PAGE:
Proposed Work Visa changes will affect New Zealand Racing industry with the large number of trackwork riders holding work visas to work in New Zealand likely be negatively impacted by the changes scheduled for mid August.
“The Ministry of Business, Innovation and Employment (MBIE) is consulting on proposed changes to temporary work visa settings, through the Essential Skills visa policy. The changes aim to ensure that settlement expectations are clear for temporary labour migrants and that the settings enable access to migrant labour where there is genuine need.
We are consulting on the following proposals:
- Using wage or salary information to help determine the skill level and visa conditions of Essential Skills migrants.
- Reinforcing the temporary nature of the visa and managing the settlement expectations of Essential Skills migrants where they have no pathway to residence.
- Reinforcing that Essential Skills visas may only be granted for the period for which the employment is offered.”
The Government has proposed changes to Essentials Skills work visas which can be viewed at – http://www.mbie.govt.nz/info-services/immigration/consultations/proposed-changes-to-immigration-policy-settings-suite-of-proposed-changes-essential-skills-visa/discussion-document.pdf
In summary the Government proposes to use wage or salary information to help determine the skill level, visa eligibility and conditions of Essential Skills work visa applicants.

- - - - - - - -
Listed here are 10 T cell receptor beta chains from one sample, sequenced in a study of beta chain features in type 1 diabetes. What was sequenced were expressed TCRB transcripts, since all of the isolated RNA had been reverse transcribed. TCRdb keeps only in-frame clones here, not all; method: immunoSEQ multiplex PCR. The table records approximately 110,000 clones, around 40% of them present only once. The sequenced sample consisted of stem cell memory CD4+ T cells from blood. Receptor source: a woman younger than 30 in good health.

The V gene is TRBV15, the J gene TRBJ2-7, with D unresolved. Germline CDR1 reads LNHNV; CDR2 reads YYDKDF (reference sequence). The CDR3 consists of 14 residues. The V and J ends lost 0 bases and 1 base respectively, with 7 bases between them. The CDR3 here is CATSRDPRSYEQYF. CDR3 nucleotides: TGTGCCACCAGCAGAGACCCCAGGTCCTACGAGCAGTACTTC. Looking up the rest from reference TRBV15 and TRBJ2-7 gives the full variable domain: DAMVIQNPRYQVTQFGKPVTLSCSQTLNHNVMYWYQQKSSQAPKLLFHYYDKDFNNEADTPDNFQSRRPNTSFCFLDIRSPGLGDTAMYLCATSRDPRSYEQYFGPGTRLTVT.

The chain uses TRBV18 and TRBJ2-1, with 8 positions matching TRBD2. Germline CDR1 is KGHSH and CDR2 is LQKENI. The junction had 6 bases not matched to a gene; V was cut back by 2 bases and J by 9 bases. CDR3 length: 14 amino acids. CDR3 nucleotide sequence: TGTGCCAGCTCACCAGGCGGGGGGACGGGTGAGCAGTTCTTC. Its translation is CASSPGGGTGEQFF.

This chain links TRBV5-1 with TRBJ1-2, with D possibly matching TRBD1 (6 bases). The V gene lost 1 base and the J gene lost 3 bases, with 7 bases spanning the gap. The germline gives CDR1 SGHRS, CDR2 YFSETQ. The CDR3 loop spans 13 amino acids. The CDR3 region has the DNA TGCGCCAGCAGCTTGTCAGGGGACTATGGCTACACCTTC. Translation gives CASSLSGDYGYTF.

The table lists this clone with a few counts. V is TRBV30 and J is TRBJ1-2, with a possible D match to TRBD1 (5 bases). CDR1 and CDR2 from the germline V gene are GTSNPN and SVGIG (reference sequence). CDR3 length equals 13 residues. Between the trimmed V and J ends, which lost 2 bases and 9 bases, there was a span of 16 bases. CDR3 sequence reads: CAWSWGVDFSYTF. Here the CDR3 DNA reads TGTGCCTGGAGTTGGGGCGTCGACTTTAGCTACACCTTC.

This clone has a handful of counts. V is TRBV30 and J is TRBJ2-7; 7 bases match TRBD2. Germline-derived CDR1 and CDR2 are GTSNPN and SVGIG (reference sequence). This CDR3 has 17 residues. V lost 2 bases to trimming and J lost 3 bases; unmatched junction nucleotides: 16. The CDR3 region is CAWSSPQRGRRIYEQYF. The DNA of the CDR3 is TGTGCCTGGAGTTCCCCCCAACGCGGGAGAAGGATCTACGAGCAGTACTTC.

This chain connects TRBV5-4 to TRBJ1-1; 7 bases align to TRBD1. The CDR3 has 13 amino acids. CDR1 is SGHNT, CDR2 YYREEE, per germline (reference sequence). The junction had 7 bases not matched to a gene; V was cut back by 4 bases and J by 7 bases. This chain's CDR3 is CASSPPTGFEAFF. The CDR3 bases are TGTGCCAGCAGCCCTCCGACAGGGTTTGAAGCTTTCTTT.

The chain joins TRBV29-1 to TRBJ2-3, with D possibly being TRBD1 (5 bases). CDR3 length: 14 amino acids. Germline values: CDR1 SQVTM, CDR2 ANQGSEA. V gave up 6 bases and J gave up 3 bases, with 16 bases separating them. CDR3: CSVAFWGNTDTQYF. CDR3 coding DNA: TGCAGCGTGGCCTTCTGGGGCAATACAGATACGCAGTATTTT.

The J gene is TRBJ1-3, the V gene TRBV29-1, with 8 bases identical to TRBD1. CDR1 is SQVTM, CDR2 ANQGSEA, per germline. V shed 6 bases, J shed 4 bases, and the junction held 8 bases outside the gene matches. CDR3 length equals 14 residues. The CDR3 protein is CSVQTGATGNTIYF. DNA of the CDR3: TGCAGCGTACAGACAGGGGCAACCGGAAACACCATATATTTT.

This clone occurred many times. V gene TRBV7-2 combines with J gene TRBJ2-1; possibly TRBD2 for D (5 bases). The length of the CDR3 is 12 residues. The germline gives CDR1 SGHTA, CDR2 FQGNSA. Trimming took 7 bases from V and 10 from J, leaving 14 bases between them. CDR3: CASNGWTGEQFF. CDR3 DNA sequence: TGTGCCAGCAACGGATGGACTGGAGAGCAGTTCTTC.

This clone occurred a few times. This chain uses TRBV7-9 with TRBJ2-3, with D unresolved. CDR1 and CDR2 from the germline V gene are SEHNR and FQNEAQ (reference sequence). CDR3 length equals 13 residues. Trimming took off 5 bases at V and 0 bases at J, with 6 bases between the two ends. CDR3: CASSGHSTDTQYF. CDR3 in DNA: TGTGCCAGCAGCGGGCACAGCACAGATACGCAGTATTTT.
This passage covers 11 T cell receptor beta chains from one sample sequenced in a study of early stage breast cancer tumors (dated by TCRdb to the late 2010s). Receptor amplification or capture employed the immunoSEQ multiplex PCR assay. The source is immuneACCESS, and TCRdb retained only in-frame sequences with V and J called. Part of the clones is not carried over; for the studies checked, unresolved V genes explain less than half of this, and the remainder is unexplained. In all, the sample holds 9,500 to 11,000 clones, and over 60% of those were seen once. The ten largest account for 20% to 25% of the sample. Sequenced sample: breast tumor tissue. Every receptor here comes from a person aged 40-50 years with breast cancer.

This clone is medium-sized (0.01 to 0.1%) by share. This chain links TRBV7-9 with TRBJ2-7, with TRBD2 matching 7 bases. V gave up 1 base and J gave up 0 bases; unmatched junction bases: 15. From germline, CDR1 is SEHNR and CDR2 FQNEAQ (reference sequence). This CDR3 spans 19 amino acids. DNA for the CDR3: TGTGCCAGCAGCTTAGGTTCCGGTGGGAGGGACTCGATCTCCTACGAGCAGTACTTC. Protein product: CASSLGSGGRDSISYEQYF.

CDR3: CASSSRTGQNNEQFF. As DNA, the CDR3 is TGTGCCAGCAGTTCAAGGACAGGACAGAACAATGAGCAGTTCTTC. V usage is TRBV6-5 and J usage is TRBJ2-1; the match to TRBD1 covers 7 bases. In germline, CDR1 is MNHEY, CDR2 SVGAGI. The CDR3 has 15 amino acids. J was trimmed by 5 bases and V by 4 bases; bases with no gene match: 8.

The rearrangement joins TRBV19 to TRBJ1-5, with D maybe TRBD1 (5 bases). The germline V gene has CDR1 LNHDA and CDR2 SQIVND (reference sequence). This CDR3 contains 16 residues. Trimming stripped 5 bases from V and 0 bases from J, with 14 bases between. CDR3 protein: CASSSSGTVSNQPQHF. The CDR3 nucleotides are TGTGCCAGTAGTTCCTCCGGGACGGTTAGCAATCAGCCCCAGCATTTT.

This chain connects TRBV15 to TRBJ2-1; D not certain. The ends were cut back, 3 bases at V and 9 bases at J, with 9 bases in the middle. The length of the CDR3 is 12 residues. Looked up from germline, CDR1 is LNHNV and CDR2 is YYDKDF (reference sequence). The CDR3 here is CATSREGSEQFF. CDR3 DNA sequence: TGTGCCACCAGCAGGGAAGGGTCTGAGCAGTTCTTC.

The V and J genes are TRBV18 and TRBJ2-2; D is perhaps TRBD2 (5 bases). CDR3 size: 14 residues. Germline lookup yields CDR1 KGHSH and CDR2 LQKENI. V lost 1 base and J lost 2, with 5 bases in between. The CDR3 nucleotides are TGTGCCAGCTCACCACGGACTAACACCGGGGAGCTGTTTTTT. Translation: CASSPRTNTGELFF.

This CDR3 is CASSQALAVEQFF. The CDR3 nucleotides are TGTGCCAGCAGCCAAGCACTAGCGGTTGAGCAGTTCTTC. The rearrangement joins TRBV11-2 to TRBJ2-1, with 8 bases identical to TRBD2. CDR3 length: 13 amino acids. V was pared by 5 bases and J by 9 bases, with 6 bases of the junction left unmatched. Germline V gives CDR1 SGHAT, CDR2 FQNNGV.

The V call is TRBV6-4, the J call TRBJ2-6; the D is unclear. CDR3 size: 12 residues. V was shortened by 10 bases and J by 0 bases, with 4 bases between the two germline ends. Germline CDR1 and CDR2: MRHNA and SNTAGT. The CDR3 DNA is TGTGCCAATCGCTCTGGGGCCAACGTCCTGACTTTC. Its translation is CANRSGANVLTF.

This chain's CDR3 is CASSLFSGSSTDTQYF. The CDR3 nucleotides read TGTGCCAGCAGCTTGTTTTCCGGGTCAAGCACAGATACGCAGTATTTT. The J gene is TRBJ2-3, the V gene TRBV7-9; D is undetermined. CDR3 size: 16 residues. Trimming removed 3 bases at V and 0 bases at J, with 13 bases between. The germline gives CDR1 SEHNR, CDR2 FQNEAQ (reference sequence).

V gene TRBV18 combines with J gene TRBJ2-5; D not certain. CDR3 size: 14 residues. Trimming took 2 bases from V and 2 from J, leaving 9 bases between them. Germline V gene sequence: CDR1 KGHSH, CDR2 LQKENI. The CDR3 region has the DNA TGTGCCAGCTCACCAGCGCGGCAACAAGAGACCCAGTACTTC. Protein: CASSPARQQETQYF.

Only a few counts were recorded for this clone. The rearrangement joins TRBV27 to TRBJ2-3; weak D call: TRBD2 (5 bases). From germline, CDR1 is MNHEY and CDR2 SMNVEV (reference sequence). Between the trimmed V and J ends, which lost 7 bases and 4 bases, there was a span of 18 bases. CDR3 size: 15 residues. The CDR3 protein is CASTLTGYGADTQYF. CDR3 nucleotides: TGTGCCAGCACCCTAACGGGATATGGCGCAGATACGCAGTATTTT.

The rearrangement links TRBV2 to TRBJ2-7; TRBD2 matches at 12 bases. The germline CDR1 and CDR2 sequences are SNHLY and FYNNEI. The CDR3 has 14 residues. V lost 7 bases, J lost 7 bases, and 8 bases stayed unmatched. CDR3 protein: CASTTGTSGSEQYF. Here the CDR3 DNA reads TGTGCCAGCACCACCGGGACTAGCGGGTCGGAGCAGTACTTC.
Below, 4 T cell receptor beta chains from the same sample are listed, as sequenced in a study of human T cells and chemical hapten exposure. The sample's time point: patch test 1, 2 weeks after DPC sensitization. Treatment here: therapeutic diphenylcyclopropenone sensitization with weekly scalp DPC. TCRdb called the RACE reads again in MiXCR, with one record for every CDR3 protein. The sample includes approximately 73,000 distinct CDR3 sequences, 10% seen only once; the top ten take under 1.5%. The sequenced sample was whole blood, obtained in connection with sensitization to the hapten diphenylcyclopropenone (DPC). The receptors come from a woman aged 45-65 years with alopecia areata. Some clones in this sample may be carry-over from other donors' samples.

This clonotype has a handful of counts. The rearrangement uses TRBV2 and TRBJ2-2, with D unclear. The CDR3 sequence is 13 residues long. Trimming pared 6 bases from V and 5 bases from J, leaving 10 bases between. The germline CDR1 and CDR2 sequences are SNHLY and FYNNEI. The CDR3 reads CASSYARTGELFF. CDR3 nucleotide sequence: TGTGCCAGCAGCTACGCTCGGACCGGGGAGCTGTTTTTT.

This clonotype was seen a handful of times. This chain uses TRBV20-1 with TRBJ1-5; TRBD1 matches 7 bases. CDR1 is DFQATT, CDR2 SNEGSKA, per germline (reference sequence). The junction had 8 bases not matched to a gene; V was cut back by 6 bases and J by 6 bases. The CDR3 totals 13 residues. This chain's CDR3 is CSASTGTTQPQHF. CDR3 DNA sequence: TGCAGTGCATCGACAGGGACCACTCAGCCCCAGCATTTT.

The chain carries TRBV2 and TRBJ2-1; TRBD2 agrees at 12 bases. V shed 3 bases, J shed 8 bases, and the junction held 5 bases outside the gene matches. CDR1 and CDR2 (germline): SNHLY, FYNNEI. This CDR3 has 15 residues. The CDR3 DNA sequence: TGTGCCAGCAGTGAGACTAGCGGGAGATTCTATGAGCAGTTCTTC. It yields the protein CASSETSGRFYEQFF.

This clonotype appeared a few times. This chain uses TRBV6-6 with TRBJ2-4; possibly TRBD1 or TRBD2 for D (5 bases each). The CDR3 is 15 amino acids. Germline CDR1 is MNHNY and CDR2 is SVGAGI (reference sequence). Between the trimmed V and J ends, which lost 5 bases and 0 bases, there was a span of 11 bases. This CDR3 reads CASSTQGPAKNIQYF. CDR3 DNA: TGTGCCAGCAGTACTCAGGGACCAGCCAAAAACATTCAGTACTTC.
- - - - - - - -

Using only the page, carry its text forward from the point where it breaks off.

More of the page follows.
Apprentice jockey work visas are not impacted on by the proposed changes as these visas are not processed under Essential Skills work visa instructions.
However work visas issued for trackwork riders, jockeys, horse trainers, stable hands, stud grooms and any other stable staff are likely to be caught by the proposed changes.
Cabinet has agreed, in principle, to introduce pay levels to categorise employment into the three skill levels (lower, mid and higher) and it will be these pay levels which will determine visa eligibility, the visa term and visa entitlements in the future.
|Proposed Essential Skills skill levels and associated visa conditions|
|Skill level||Remuneration thresholds||ANZSCO||Visa length||Children & partner|
|Higher-skilled||$35.24+ per hour||And||1/2/3/4/5||Up to 5 years||Yes|
|Mid-skilled||$23.49 – $35.24 per hour||And||1/2/3||Up to 3 years||Yes|
|Lower-skilled||$15.75 – $23.49 per hour||And||1/2/3||Up to 1 year||No|
|$15.75 – $35.24 per hour||And||1/2/3|
The key issue is that any work visa applicant whose pay rate is below $23.49 per hour would be considered to be “lower skilled” and will only be issued a work visa for 1 year. Assuming the situation remains that no New Zealanders are available to fill, or to be readily trained for the role, then the work visa can continue to be renewed every year to a maximum of 3 years.